By Pablo Chacon Alvarez
By Ciara LaVelle
By New Times Staff
By Rich Robinson
By Hannah Sentenac
By Rich Robinson
By Nycole Sariol
By Ian Witlen
For more than 30 years, David Mamet has been America's bard of capitalist burnout. Most of his plays are notable, first and foremost, because they feature people with no ideals whatsoever who traded in their virtue for amoral pragmatism so long ago, and so gamely, that they're no longer aware something is missing. They are predators among predators. And when someone different appears — the mild and trusting James Lingk of Glengarry Glen Ross or Karen in Speed-the-Plow — they're as out of place on Mamet's stage as aliens.
This is especially true in Speed-the-Plow at GableStage. If you're casting for predators, you can't do better than Paul Tei and Gregg Weiner — two nice-enough lads who, through some accident of genetics or upbringing, nevertheless look ready to cheat at cards, seduce your girlfriend, or snort a beach. And if you're casting for lost-lambish innocence, you can do no better than Amy Elane Anderson. When she appears onstage in Speed-the-Plow, her character's sweetness is so out of synch with her costars' reptilian cool that, addressing them, she seems to speak some foreign tongue. Half the time she's like the grownups in Peanuts: she opens her mouth and wah-wah-wah.
In the play's early scenes, her wah-wah-wahing takes place in the office of an upper-level executive at a big-time Hollywood studio. The executive, Bobby Gould (Tei), is enjoying a recent promotion that enables him to pitch movies directly to the studio head. He's delighted when his longtime friend and cohort, Charlie Fox (Weiner), bursts into his office with surprising news. This very morning, superhot movie star Doug Brown drove up Fox's driveway to say he wanted to make a movie out of a script Fox had given him some time ago. It's a buddy picture that's set in a prison. The movie features thwarted homosexual rape, gratuitous violence, and a hopeful moral about self-improvement and redemption. Fox and Gould agree: This pic will be huge. They also believe it's doomed to artistic vacuity. But who cares? Fox and Gould are not critics. They're certainly not aesthetes. They're profiteers, and the Doug Brown vehicle is their chance to score unimaginable riches. Fox and Gould schedule a meeting with their boss for the next morning.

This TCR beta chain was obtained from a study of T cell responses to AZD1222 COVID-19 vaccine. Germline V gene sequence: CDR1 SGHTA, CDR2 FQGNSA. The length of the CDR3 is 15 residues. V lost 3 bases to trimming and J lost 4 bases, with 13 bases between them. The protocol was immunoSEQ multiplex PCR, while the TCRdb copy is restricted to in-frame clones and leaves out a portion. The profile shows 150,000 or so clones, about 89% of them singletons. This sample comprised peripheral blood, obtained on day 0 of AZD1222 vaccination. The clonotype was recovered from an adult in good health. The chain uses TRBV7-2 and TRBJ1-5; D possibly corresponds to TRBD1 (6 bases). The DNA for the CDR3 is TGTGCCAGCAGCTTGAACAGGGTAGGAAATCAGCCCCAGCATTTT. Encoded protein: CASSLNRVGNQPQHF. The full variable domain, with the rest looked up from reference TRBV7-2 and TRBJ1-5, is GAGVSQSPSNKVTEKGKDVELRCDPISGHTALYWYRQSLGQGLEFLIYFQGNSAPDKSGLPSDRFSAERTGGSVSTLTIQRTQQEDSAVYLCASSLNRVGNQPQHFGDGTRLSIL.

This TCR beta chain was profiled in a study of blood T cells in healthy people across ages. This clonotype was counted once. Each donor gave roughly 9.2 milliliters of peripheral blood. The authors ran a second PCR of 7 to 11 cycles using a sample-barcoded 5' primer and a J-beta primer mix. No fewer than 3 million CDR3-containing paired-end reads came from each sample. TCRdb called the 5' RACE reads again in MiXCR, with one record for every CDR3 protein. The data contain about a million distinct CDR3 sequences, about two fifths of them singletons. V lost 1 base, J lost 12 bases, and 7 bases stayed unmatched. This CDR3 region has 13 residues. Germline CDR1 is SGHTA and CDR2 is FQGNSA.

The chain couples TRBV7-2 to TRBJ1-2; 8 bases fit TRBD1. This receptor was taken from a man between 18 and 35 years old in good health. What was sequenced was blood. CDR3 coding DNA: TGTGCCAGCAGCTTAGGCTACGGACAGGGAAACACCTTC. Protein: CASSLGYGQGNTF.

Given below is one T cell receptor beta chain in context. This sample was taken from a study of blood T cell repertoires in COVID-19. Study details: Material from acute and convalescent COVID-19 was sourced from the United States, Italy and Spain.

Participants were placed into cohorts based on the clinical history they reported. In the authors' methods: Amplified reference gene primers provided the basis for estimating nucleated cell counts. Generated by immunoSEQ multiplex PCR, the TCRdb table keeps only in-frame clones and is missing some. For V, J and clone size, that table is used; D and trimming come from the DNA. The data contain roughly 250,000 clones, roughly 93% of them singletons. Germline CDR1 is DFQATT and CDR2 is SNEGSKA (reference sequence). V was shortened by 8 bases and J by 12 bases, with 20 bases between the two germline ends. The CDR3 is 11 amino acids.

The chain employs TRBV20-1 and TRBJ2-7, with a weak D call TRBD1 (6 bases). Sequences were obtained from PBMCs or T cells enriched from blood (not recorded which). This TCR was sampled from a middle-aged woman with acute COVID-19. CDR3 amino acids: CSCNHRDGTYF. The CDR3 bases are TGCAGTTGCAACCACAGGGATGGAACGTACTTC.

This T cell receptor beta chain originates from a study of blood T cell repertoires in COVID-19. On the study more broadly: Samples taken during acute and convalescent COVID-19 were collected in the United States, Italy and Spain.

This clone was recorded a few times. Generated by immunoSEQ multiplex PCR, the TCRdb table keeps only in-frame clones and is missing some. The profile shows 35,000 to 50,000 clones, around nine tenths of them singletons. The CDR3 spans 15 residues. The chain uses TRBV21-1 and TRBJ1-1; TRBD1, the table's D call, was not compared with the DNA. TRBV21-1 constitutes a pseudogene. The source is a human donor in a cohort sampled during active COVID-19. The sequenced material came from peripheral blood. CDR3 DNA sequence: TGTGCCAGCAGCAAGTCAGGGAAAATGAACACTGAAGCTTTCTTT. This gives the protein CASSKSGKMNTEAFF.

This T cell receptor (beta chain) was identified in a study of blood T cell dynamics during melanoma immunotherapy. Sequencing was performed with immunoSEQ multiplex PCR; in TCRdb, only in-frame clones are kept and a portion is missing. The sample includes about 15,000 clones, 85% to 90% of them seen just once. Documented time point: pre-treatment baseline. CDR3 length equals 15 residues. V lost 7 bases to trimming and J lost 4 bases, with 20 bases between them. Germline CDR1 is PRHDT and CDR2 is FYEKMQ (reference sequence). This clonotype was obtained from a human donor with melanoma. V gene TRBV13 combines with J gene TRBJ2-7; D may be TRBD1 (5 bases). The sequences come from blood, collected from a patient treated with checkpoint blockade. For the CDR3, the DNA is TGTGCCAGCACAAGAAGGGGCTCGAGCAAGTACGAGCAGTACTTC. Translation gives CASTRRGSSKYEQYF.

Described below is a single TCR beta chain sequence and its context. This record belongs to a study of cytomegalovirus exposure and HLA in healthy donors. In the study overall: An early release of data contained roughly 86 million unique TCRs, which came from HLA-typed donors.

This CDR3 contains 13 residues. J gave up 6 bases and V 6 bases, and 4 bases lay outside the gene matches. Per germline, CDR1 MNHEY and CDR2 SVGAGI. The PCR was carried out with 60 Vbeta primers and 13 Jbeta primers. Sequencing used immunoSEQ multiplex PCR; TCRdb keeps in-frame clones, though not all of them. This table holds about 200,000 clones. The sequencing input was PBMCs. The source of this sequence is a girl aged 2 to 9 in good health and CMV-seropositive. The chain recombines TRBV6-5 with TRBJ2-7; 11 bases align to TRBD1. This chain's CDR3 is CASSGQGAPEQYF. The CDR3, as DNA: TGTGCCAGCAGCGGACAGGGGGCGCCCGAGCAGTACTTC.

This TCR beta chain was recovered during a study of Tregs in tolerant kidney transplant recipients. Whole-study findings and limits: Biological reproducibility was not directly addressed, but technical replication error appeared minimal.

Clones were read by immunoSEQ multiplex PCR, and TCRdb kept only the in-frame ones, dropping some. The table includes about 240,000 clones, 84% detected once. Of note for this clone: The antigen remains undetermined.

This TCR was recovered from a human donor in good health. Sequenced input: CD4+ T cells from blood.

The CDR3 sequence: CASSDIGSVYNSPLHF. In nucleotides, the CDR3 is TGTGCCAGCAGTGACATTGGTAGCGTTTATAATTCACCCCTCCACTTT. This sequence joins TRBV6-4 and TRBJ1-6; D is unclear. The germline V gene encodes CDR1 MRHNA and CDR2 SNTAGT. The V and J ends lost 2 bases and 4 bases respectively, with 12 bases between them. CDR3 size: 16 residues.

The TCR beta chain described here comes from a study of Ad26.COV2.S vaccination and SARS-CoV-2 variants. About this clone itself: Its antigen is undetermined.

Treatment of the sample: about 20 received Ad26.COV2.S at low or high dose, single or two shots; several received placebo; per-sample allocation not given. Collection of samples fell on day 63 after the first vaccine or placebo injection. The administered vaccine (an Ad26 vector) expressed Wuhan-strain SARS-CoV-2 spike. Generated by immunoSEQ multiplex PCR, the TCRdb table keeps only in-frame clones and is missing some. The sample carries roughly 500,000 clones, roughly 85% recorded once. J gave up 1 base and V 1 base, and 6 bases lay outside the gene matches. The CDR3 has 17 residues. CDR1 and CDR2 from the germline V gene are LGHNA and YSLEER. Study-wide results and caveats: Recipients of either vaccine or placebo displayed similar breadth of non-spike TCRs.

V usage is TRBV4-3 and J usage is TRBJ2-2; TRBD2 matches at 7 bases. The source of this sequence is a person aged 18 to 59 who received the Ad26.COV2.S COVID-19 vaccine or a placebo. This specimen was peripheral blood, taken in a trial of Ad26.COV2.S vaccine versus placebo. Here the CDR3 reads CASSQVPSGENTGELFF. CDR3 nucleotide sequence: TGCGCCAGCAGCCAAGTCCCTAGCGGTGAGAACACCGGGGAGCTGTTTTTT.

As all of this is happening, a weird little script about life, death, and radiation is languishing away on Gould's desk. Gould is supposed to give it a courtesy read before telling the author thanks-but-no-thanks. But he delegates this responsibility to his new temp secretary, Karen (Anderson). He does this to make her feel important. He also does it to soften her up for a bedding. Unfortunately for Gould, Karen loves the script, is moved by it in ways she didn't know she could be moved, and persuades her boss to ditch the Doug Brown vehicle and produce this thing instead. Then they fuck.
As you'd expect, there's considerable acrimony when Fox realizes his big payday won't be forthcoming, and Speed-the-Plow opens up into a smart, trenchant meditation on art, commerce, and real life.
At GableStage, under Joe Adler's cool direction, Speed-the-Plow is almost everything you could want Mamet to be: funny, fast, outrageous, and deep. Its one glaring flaw is a lack of slickness in the early scenes. Mamet's dialogue usually flows like baby oil through a sluice; here it just feels unwieldy. There are times when it seems Tei and Weiner holler past one another, each indifferent to the nuances of the other's performance. Maybe the script demands a certain species of indifference — Gould and Fox are not the most empathetic people — but this feels wrong. They are too loud, and their patter lacks the wise-guy rhythms you'd expect out of two movie mercenaries who've shared the trenches for 11 years.
This problem fades by mid-play and is gone altogether by the time Fox learns of Gould's betrayal. Tei's Gould is uncharacteristically heartsick at the prospect of telling his friend that, no, he won't be a millionaire anytime soon, and Weiner's Fox is so pissed he looks about ready to pop a vein. Weiner roars like a lion and soothes like a salesman — every lesson of those 11 trench-bound years is brought to bear on talking Gould out of his madness.
And when Weiner turns his rage on Anderson's Karen, she reacts just as she should. She has no way of knowing what kind of wicked little world David Mamet has plunged her into. Confronted with the truth of it for the first time, she is shell-shocked, speechless, and glacier-white. She barely knows what's going on. But she'll learn the ropes soon enough. In Mamet's theater, everyone does.